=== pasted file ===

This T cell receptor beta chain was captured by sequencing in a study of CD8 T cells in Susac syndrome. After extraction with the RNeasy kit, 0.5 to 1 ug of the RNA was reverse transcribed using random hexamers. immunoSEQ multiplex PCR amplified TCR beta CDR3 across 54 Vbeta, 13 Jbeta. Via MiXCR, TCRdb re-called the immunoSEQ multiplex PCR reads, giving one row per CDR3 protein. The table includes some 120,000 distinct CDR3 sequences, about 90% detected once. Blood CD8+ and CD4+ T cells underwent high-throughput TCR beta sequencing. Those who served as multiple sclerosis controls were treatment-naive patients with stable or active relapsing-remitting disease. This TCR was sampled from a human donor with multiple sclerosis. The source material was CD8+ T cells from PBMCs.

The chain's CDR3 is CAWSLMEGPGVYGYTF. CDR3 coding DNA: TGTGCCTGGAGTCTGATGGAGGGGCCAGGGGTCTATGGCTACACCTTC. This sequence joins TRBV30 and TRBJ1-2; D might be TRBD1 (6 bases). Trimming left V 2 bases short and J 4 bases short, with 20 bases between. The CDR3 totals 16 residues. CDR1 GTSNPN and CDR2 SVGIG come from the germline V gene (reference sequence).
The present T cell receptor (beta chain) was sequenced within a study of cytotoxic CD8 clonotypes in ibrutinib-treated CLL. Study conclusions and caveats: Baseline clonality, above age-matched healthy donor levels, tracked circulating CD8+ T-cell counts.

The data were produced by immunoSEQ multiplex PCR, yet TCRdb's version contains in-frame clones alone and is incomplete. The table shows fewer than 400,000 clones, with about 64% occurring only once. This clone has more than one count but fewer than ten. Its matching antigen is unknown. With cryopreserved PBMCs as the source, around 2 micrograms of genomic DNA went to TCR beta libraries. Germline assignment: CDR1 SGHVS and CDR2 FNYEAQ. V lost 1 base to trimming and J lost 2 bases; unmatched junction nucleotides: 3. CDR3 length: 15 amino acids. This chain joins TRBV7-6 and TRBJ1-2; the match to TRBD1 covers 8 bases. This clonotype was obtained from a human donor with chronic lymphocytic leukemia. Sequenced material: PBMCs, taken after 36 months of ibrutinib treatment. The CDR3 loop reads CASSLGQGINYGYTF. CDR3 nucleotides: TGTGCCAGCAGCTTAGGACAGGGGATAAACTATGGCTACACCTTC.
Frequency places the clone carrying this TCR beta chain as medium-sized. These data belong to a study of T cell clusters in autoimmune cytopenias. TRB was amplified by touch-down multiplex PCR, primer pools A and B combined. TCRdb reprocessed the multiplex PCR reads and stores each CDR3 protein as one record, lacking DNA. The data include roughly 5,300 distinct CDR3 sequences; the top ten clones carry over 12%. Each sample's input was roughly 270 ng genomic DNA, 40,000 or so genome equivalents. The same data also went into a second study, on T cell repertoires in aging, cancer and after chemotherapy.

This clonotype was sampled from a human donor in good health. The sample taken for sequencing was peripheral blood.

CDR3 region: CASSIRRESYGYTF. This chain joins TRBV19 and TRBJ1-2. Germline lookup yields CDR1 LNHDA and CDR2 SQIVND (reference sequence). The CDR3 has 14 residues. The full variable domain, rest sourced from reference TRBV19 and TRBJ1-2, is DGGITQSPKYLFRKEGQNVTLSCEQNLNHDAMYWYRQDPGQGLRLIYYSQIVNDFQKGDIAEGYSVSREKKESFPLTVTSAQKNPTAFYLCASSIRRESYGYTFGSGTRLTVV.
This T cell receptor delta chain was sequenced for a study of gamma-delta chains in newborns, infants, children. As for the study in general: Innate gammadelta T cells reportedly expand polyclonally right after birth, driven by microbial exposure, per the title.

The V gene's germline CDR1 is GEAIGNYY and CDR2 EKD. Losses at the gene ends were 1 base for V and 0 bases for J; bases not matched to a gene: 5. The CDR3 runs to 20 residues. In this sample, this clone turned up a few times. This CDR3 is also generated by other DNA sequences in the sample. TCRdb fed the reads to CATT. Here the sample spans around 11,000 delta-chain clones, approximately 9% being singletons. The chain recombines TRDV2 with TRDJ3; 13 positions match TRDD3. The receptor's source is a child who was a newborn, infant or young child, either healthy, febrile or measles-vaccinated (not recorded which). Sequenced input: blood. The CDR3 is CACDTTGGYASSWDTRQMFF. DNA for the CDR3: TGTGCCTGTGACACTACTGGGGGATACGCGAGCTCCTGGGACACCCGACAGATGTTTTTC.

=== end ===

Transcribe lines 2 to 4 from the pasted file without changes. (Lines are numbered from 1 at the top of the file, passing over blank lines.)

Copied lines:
The chain's CDR3 is CAWSLMEGPGVYGYTF. CDR3 coding DNA: TGTGCCTGGAGTCTGATGGAGGGGCCAGGGGTCTATGGCTACACCTTC. This sequence joins TRBV30 and TRBJ1-2; D might be TRBD1 (6 bases). Trimming left V 2 bases short and J 4 bases short, with 20 bases between. The CDR3 totals 16 residues. CDR1 GTSNPN and CDR2 SVGIG come from the germline V gene (reference sequence).
The present T cell receptor (beta chain) was sequenced within a study of cytotoxic CD8 clonotypes in ibrutinib-treated CLL. Study conclusions and caveats: Baseline clonality, above age-matched healthy donor levels, tracked circulating CD8+ T-cell counts.

The data were produced by immunoSEQ multiplex PCR, yet TCRdb's version contains in-frame clones alone and is incomplete. The table shows fewer than 400,000 clones, with about 64% occurring only once. This clone has more than one count but fewer than ten. Its matching antigen is unknown. With cryopreserved PBMCs as the source, around 2 micrograms of genomic DNA went to TCR beta libraries. Germline assignment: CDR1 SGHVS and CDR2 FNYEAQ. V lost 1 base to trimming and J lost 2 bases; unmatched junction nucleotides: 3. CDR3 length: 15 amino acids. This chain joins TRBV7-6 and TRBJ1-2; the match to TRBD1 covers 8 bases. This clonotype was obtained from a human donor with chronic lymphocytic leukemia. Sequenced material: PBMCs, taken after 36 months of ibrutinib treatment. The CDR3 loop reads CASSLGQGINYGYTF. CDR3 nucleotides: TGTGCCAGCAGCTTAGGACAGGGGATAAACTATGGCTACACCTTC.